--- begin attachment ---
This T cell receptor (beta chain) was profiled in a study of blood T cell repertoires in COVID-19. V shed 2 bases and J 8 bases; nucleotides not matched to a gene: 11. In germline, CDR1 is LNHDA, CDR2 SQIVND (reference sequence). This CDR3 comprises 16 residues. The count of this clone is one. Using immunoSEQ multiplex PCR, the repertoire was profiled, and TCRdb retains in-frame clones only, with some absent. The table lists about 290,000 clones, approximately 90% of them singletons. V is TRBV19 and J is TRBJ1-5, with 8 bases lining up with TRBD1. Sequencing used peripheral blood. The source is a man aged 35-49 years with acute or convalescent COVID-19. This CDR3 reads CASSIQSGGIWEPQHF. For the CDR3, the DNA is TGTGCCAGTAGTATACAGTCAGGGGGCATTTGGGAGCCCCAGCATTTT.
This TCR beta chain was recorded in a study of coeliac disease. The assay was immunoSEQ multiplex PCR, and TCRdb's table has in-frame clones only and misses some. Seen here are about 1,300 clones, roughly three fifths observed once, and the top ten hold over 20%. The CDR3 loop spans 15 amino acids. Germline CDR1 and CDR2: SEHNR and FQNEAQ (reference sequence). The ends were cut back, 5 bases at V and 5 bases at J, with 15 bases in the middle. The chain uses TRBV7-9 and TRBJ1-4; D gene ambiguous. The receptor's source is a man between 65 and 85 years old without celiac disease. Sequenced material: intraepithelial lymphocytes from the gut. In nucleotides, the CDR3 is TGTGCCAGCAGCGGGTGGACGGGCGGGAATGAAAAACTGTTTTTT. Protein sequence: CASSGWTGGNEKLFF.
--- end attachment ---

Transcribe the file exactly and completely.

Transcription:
This T cell receptor (beta chain) was profiled in a study of blood T cell repertoires in COVID-19. V shed 2 bases and J 8 bases; nucleotides not matched to a gene: 11. In germline, CDR1 is LNHDA, CDR2 SQIVND (reference sequence). This CDR3 comprises 16 residues. The count of this clone is one. Using immunoSEQ multiplex PCR, the repertoire was profiled, and TCRdb retains in-frame clones only, with some absent. The table lists about 290,000 clones, approximately 90% of them singletons. V is TRBV19 and J is TRBJ1-5, with 8 bases lining up with TRBD1. Sequencing used peripheral blood. The source is a man aged 35-49 years with acute or convalescent COVID-19. This CDR3 reads CASSIQSGGIWEPQHF. For the CDR3, the DNA is TGTGCCAGTAGTATACAGTCAGGGGGCATTTGGGAGCCCCAGCATTTT.
This TCR beta chain was recorded in a study of coeliac disease. The assay was immunoSEQ multiplex PCR, and TCRdb's table has in-frame clones only and misses some. Seen here are about 1,300 clones, roughly three fifths observed once, and the top ten hold over 20%. The CDR3 loop spans 15 amino acids. Germline CDR1 and CDR2: SEHNR and FQNEAQ (reference sequence). The ends were cut back, 5 bases at V and 5 bases at J, with 15 bases in the middle. The chain uses TRBV7-9 and TRBJ1-4; D gene ambiguous. The receptor's source is a man between 65 and 85 years old without celiac disease. Sequenced material: intraepithelial lymphocytes from the gut. In nucleotides, the CDR3 is TGTGCCAGCAGCGGGTGGACGGGCGGGAATGAAAAACTGTTTTTT. Protein sequence: CASSGWTGGNEKLFF.